I have been on three visits to New York, one without the kids, one with the kids and one slightly less successful one with the kids that lasted half a day! On the half day trip, I had no plans and was completely unorganised which, in hindsight, was a terrible idea that ended in disaster and a flight straight back out of there! The time I took the kids for a week though, was amazing and I couldn’t be more pleased we went. In this article I am going to share some of the things I did right that made the whole trip to New York with an autistic child more manageable.
Firstly I planned and I planned and when I had everything planned, I planned some more! I knew where we were going every day and I knew how best to do each attraction and when they were the least busy. This is so important as New York is such a big, busy city that wandering around aimlessly can easily become overwhelming. I picked the attractions and sights we wanted to see and that I thought were manageable, and then I researched how to do that.
Consider staying outside of Manhattan
Now this goes completely against all advice I was given for visiting New York, as most people want to be in the middle of things, but I decided to book an Airbnb in Queens and it turned out to be a great idea. It gave us somewhere quiet to escape to, away from the hustle and bustle of Manhattan so when things got too much and we needed a break, we had somewhere to go. It also meant we had the ability to make our own food and we had a private space to chill out if we needed it.
Hire a car
Again, this goes against “normal advice” but we hired a car and drove into the center of Manhattan everyday and it wasn’t that bad! There are car parks that offer good deals if you book online and get there at a certain time and in the evening there is on the street parking. We were able to drive around and see some sights from the car window and we could escape back to our Airbnb easily when we needed to. Let’s face it – who wants to take an overwhelmed kid on the verge of a meltdown on a crowded subway across one of the busiest cities in the world? Having a car also enabled us to travel to places to eat out of town that were quieter and less expensive.
Make use of central park
Walking through Central Park, it doesn’t feel like you are in the middle of the city and it is a great place to escape to. There are walks, play areas, places to run around, buskers to watch and even a zoo. Central Park for us was a middle of the day escape and re-charge place.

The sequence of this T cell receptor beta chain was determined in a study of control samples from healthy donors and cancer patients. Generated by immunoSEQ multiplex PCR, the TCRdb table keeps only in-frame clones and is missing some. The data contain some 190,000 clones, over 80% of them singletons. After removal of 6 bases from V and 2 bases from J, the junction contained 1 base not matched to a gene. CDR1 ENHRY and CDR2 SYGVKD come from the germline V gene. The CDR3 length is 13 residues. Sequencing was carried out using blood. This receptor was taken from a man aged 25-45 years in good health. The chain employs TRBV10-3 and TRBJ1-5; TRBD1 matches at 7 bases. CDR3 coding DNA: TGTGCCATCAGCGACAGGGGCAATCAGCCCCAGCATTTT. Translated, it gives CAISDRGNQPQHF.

Research the attractions
Plan to visit attractions that are good for autistic children and plan to go when they are quietest. We loved the Intrepid museum which has hours of entertainment and things in place for autistic children. We also enjoyed our visit to the 9/11 museum as we went at a quiet time.
Consider smaller, less usual attractions
Two of the places we enjoyed the most weren’t places that normally spring to mind as must sees in New York. We loved the Pinball museum which had a collection of old and new pinball machines. You pay for your time and can play the games as many times as you like during your time slot. We went in the evening. It wasn’t busy and was a great hit with the kids. We also enjoyed Ripleys Believe It Or Not.
Avoid Times Square
In the words of my son “I don’t know why so many people all want to go to the same place and look at adverts”! We went, we looked for five minutes at the pretty colours and lights and then we left to find somewhere quieter because it was crowded, noisy and there was simply too much going on.
Do consider going to Liberty Island
This was a great trip out for us. The beauty of the trip is the boats are limited to how many people they can take so we found Liberty Island to be a lot quieter than the rest of Manhattan. We also went on the last boat which meant we were the last people into the Statue of Liberty and the only people on it.
Consider visiting the One World Trade Center instead of the Empire State Building.
The view is equally amazing but it is a lot more autism friendly and great for sensory seekers. Our experience of the Empire State building was one of long queues, crowded lifts, lots of steps and an outdoor platform. The One World building, in contrast, had lifts any technology fan would love, screen shows, interactive floors, and snacks, drinks and toilets available at the top – which had the bonus of being indoors.
Remember Manhattan is huge
You aren’t going to want to walk from one side to the other, believe me, we accidently tried. Instead, plan your activities based on where they are and try to visit things near to each other. Also, it is tempting to try to do everything but plan rest time and breaks and aim for one, and at the most two, attractions a day to explore.
Try to go for a few days
To give yourself time to explore and also have enough down time not to get too overwhelmed, it is better to spread your visit over a number of days. We did four days and probably tried to do too much.
Consider getting a tourist pass
Prices to tourist attractions in New York can add up fast, especially if you end up needing to make a quick exit from anywhere. There are a variety of tourist passes available that allow you to pay in advance and then visit a variety of attractions. The price of the pass will be far less than paying for the attractions individually. You can find out more about New York City tourist passes here.
Planning a trip to New York with an autistic child is definitely more complicated but it isn’t impossible. If you treat it more like any other holiday, have somewhere quiet to stay and escape to, plan regular breaks and research attractions before you go, you will have a better time.
You can find links to more detailed posts about some of the attractions in New York here. Each post includes pictures and useful information for taking autistic guests.
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